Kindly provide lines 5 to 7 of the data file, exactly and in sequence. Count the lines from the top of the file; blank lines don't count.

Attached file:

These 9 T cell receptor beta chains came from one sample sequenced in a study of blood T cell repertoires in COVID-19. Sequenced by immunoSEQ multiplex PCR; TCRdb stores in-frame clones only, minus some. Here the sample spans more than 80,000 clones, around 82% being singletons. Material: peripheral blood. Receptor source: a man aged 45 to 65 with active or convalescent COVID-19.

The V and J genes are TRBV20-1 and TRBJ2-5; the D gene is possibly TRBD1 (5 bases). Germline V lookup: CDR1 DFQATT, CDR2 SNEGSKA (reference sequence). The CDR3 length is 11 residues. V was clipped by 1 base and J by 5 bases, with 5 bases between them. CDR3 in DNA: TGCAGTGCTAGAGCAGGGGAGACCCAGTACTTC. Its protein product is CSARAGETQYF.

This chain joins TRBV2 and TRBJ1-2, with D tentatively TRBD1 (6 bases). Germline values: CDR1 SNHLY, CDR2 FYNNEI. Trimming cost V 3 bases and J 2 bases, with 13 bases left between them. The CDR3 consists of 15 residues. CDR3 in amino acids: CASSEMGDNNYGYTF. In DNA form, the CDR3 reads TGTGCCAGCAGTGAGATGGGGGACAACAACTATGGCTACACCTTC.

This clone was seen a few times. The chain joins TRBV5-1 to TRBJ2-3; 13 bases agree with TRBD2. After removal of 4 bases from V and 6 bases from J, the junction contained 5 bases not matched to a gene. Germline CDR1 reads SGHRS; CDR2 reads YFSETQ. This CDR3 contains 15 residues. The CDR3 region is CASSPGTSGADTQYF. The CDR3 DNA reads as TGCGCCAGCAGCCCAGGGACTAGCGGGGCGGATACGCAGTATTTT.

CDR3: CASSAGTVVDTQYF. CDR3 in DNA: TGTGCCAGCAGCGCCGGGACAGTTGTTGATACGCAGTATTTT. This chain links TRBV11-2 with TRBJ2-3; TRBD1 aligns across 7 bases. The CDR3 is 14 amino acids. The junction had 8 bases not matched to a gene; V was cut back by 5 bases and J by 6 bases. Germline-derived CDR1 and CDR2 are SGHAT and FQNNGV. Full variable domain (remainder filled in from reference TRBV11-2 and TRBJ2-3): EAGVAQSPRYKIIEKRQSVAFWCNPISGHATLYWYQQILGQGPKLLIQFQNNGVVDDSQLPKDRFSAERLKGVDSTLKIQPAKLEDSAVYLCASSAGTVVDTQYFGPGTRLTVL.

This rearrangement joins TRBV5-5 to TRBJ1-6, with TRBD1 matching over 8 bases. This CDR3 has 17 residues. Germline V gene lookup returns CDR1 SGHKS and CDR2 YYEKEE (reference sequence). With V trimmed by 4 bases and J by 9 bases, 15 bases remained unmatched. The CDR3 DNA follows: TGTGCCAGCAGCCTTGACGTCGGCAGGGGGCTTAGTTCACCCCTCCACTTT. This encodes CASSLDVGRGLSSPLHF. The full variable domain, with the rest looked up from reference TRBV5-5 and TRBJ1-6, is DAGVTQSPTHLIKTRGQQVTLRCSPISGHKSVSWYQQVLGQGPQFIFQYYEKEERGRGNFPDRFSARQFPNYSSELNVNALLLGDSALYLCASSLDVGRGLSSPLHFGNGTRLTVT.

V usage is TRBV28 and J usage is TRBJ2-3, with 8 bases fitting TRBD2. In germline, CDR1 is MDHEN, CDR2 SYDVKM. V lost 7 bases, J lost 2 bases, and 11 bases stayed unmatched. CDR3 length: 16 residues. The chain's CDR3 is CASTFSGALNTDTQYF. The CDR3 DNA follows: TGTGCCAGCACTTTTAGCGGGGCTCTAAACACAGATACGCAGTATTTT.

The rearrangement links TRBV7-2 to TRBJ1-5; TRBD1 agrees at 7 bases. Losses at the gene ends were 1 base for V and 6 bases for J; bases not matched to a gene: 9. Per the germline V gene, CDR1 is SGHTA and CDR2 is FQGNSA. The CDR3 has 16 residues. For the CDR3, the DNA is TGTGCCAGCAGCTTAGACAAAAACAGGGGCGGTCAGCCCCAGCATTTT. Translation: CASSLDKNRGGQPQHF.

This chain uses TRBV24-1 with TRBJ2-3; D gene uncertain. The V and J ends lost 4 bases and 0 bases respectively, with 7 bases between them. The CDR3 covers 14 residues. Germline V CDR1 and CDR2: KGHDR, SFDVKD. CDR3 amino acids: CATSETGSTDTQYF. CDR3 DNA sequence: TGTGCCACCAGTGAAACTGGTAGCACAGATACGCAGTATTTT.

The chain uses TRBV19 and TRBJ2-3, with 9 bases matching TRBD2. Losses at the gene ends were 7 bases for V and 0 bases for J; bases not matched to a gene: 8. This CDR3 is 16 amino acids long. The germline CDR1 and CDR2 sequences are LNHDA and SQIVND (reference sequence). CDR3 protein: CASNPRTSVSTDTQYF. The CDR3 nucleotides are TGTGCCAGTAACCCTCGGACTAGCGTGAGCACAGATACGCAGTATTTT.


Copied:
CDR3: CASSAGTVVDTQYF. CDR3 in DNA: TGTGCCAGCAGCGCCGGGACAGTTGTTGATACGCAGTATTTT. This chain links TRBV11-2 with TRBJ2-3; TRBD1 aligns across 7 bases. The CDR3 is 14 amino acids. The junction had 8 bases not matched to a gene; V was cut back by 5 bases and J by 6 bases. Germline-derived CDR1 and CDR2 are SGHAT and FQNNGV. Full variable domain (remainder filled in from reference TRBV11-2 and TRBJ2-3): EAGVAQSPRYKIIEKRQSVAFWCNPISGHATLYWYQQILGQGPKLLIQFQNNGVVDDSQLPKDRFSAERLKGVDSTLKIQPAKLEDSAVYLCASSAGTVVDTQYFGPGTRLTVL.

This rearrangement joins TRBV5-5 to TRBJ1-6, with TRBD1 matching over 8 bases. This CDR3 has 17 residues. Germline V gene lookup returns CDR1 SGHKS and CDR2 YYEKEE (reference sequence). With V trimmed by 4 bases and J by 9 bases, 15 bases remained unmatched. The CDR3 DNA follows: TGTGCCAGCAGCCTTGACGTCGGCAGGGGGCTTAGTTCACCCCTCCACTTT. This encodes CASSLDVGRGLSSPLHF. The full variable domain, with the rest looked up from reference TRBV5-5 and TRBJ1-6, is DAGVTQSPTHLIKTRGQQVTLRCSPISGHKSVSWYQQVLGQGPQFIFQYYEKEERGRGNFPDRFSARQFPNYSSELNVNALLLGDSALYLCASSLDVGRGLSSPLHFGNGTRLTVT.

V usage is TRBV28 and J usage is TRBJ2-3, with 8 bases fitting TRBD2. In germline, CDR1 is MDHEN, CDR2 SYDVKM. V lost 7 bases, J lost 2 bases, and 11 bases stayed unmatched. CDR3 length: 16 residues. The chain's CDR3 is CASTFSGALNTDTQYF. The CDR3 DNA follows: TGTGCCAGCACTTTTAGCGGGGCTCTAAACACAGATACGCAGTATTTT.